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3 Answers

A builder I am doing energy consulting with has used tech shield roofing material on the exterior walls. The foil is manufacturer perforated for moisture. Is this a good or durable application for this sheathing? Will it effect the wall system?

In Green products and materials | Asked By Bruce Glanville | Jan 12 12
1 Answer

I've got some plugs in the siding now that indicates blown insulation was used. I don't know if cellulose or fiberglass was used, but my walls are COLD. I have already talked to my siding contractor about 4 inches of foam board and a layer of house wrap. Would it be overkill to add additional insulation inside the walls either on top of the existing insulation or by removing and replacing it? Spray foam insulation is all the rage right now, but the cost is substantially higher than cellulose or fiberglass.

In General questions | Asked By Jason Schaffer | Jan 13 12
14 Answers

A friend of mine drylined his interior walls about 3 years ago. The wall construction is of concrete hollow block construction, rendered on the exterior with plastercoat to the interior face. Bear in mind this is a wet, windy, and cold climate.

This wall was subsequently insulated to the interior using 50mm (2") (Possibly EPS boards, but he was not sure whether EPS or fiberglass when I asked) insulation with 1 layer plasterboard over, then plaster skim coat to finish.

In Energy efficiency and durability | Asked By Tim O Brien | Jan 11 12
23 Answers

We are planning to build a 1250 sq. foot A-frame. The problem is the roof as the inspector is requiring R-49. We know we want it to be well insulated. But due to the roof actually being the walls also...insulating space is an issue. We have already decided to to 2x 12 rafters with 2 inch ridgid on the outside for the roof. Walls are to be 2x4 with again 2 inch ridgid foam on the outside. Has anyone used Protex? Also does anyone one know where to get reclaimed 2" inch foam in this area?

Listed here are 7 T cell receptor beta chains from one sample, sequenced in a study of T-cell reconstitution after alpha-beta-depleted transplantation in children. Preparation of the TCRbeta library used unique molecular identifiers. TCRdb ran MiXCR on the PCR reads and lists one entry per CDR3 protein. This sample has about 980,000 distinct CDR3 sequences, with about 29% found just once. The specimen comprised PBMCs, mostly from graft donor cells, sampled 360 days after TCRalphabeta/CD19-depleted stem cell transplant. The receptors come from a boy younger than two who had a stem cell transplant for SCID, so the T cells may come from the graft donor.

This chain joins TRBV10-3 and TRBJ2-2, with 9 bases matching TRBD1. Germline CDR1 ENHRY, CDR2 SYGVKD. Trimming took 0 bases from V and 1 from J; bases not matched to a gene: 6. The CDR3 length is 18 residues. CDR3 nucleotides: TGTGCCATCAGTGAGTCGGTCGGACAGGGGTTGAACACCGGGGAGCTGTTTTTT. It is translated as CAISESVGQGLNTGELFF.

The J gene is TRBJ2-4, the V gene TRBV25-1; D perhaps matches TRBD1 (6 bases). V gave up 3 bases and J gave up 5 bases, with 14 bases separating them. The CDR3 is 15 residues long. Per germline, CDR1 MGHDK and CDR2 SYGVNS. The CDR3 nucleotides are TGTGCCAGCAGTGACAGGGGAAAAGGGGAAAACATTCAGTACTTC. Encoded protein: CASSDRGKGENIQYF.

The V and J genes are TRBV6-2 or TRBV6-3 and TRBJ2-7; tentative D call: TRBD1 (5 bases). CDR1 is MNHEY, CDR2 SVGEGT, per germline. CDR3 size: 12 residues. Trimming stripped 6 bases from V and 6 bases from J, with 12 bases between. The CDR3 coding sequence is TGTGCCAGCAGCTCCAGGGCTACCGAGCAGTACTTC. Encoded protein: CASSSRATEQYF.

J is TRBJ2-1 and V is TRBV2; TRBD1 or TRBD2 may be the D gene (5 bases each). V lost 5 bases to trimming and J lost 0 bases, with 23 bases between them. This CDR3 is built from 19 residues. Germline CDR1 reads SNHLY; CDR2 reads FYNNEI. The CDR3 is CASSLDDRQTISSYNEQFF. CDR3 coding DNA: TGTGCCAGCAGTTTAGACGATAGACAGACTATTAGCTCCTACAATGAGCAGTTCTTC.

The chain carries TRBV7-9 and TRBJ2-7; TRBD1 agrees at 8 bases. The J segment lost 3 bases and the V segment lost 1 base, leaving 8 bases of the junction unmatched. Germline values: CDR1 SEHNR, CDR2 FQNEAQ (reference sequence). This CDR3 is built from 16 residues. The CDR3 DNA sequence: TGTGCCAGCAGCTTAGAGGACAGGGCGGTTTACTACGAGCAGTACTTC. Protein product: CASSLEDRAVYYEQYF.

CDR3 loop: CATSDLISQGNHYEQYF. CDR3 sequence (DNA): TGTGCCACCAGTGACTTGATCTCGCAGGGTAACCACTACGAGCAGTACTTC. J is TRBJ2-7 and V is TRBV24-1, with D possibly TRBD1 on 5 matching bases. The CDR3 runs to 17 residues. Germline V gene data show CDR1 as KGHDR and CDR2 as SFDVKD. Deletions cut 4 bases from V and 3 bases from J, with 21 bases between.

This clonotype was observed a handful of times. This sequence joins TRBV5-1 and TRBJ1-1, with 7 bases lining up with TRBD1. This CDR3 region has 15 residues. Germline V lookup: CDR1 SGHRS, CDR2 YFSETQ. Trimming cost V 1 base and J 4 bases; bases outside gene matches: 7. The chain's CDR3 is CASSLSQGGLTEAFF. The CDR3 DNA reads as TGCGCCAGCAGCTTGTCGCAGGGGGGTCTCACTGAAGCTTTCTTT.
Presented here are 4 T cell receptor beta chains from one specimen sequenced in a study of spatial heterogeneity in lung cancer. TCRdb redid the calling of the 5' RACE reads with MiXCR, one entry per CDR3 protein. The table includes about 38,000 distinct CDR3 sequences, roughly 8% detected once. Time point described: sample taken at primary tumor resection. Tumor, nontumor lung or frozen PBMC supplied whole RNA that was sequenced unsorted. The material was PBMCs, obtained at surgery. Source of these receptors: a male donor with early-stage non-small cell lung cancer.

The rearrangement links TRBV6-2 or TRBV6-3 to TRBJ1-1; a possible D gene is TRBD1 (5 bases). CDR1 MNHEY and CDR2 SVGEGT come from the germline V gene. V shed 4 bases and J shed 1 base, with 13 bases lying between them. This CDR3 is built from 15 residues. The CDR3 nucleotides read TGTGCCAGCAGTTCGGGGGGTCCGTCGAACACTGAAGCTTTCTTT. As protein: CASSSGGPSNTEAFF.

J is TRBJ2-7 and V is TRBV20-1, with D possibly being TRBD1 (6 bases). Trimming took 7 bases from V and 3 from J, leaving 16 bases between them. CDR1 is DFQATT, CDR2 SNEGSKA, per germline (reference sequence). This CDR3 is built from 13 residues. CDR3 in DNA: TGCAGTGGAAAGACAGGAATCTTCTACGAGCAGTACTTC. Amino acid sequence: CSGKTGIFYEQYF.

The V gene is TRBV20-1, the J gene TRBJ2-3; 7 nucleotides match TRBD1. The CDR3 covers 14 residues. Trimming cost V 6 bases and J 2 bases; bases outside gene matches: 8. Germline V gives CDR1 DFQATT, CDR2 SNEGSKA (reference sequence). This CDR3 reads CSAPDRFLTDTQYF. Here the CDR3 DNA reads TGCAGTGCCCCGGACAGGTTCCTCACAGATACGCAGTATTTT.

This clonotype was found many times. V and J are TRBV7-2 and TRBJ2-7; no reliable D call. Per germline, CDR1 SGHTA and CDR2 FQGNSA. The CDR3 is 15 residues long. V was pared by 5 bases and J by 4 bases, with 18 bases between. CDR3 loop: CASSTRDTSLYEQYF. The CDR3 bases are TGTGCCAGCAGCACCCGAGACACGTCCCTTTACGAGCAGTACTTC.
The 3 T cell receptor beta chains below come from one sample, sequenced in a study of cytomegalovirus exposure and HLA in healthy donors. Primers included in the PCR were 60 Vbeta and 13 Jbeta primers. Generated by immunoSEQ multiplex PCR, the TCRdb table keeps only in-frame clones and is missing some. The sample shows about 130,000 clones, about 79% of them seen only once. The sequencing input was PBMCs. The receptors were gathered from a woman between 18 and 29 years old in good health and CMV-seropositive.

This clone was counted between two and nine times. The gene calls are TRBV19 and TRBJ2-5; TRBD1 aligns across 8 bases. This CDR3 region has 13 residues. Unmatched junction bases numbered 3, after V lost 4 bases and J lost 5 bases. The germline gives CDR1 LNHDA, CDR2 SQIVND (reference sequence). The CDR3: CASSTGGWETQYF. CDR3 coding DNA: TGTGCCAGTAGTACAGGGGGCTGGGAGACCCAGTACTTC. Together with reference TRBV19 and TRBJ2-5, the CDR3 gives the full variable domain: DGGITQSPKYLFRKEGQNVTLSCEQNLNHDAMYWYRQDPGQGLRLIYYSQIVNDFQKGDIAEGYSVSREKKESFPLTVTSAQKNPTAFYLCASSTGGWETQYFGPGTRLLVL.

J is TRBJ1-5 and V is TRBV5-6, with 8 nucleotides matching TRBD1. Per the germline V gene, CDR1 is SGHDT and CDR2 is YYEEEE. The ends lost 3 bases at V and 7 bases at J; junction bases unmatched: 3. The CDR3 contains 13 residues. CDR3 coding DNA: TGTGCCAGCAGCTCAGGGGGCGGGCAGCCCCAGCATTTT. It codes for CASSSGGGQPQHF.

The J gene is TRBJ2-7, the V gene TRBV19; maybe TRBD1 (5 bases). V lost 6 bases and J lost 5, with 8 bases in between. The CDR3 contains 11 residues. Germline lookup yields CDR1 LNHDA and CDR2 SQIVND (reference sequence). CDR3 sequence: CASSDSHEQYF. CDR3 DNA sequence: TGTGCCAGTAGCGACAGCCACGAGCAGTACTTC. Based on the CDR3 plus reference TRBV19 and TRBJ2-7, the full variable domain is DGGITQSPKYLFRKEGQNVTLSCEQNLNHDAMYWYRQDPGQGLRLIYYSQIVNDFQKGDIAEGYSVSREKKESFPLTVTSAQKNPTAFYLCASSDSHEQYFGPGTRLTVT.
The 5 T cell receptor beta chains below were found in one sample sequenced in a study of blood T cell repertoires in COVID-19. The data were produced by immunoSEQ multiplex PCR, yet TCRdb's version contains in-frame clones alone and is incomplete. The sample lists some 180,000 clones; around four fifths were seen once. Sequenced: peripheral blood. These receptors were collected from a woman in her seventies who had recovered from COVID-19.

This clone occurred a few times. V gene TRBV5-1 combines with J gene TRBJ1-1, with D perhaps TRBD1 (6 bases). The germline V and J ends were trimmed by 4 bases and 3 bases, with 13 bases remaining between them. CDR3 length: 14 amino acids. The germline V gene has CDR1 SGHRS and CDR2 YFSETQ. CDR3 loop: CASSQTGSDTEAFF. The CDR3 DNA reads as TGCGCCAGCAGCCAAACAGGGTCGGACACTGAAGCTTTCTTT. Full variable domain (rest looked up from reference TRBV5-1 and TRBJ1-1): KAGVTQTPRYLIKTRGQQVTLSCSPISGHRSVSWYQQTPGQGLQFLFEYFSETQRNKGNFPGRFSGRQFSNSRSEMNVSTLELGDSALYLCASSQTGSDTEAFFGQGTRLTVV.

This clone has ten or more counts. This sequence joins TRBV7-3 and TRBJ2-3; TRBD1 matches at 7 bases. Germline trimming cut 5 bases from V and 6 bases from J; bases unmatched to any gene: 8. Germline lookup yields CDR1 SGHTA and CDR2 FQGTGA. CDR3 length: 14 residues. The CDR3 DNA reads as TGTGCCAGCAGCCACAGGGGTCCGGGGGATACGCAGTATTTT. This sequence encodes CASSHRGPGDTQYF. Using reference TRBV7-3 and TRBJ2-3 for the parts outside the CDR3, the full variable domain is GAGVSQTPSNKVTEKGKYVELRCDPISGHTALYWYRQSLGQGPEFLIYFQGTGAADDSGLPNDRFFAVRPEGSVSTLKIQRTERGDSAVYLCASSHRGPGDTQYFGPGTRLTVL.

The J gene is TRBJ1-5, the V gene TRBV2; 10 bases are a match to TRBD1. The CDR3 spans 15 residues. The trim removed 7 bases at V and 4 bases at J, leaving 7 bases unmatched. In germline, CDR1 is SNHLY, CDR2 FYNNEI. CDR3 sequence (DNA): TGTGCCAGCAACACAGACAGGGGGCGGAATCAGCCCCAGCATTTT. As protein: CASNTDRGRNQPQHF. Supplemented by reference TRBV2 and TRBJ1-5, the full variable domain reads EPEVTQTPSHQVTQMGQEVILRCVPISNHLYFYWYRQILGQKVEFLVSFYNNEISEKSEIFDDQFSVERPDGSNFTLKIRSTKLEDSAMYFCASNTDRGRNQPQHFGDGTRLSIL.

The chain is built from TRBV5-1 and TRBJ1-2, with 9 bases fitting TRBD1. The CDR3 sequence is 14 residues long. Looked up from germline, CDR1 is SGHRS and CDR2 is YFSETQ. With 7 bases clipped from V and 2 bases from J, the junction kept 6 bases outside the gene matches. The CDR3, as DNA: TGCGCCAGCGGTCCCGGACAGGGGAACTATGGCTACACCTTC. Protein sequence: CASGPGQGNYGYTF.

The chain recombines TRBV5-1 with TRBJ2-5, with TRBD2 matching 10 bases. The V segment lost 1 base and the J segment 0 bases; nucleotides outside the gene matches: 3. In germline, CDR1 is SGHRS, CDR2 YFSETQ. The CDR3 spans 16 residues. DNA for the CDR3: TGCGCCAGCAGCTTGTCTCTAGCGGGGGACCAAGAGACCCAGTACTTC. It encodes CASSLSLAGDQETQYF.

In General questions | Asked By maureen mcginnis | Dec 25 11
5 Answers

A supplier here in Ireland advocates the use of timber-framed walls using timber studs and insulation between 2 layers of plywood WITHOUT using any tapes or other adhesives to air seal the junctions..

The large prefabricated frames consist of plywood as the air barrier and silicone is used as the air gasket / adhesive squeezed between studs and plywood.

I have misgivings but is silicone used this way a durable and effective alternative to traditional fixing methods with tape at plywood junctions?

In Energy efficiency and durability | Asked By Tim O Brien | Jan 11 12
2 Answers

I read your article on your website "Calculating Minimum Thickness of Rigid Foam Sheating" and viewed the rigid foam installation video on YouTube with David Joyce. Thank you for having a great website and videos with lots of information.

In Energy efficiency and durability | Asked By Owen Nelsen | Jan 12 12
12 Answers


I have a tight house (2.0ach50p) and want to install a heat pump water heater in the heated basement. I have no back draft appliances and the house is all electric with a fully ducted HRV system. I occasionally run the range top fan on low and a bath fan for 15 minutes or less (timer switch).

In Energy efficiency and durability | Asked By Frank O | Jan 10 12
3 Answers

This Zone 5, coastal roof is leaking and going to be replaced via a low-interest, deferred HUD loan. (See photos). I had dreams of a Deep Energy Retrofit, but even with generous incentives from the electric utility, the expense is too great for the loan recipient, and a VERY incremental approach is required.

In Energy efficiency and durability | Asked By John Rockwell | Jan 11 12
2 Answers

I am replacing the water table and belly band on my 1903 house that had the foundation replaced.

The wall constructions is studs, turned either short or long side out, and then board and baton style sheathing, and then lap siding. The board and baton form a sort of drainage plane behind the siding. However, there's no building paper vapor or air barrier over the sheathing, and the boards seem like there are plenty of air leaks between them. The walls have cellulose insulation, and the siding is covered with asbestos cement shingles, which I hope to remove some day.

The dilemma is this:

In Energy efficiency and durability | Asked By Adam Liberman | Jan 11 12
5 Answers

A customer of mine is being told by his builder that he can't switch to roof deck spray foam and an unvented attic because that will change (reduce) the resistance to wind loads compared to the as-designed house with soffit and ridge vents. We are in a 130 mph wind zone.

In Energy efficiency and durability | Asked By Kevin Veach | Jan 10 12
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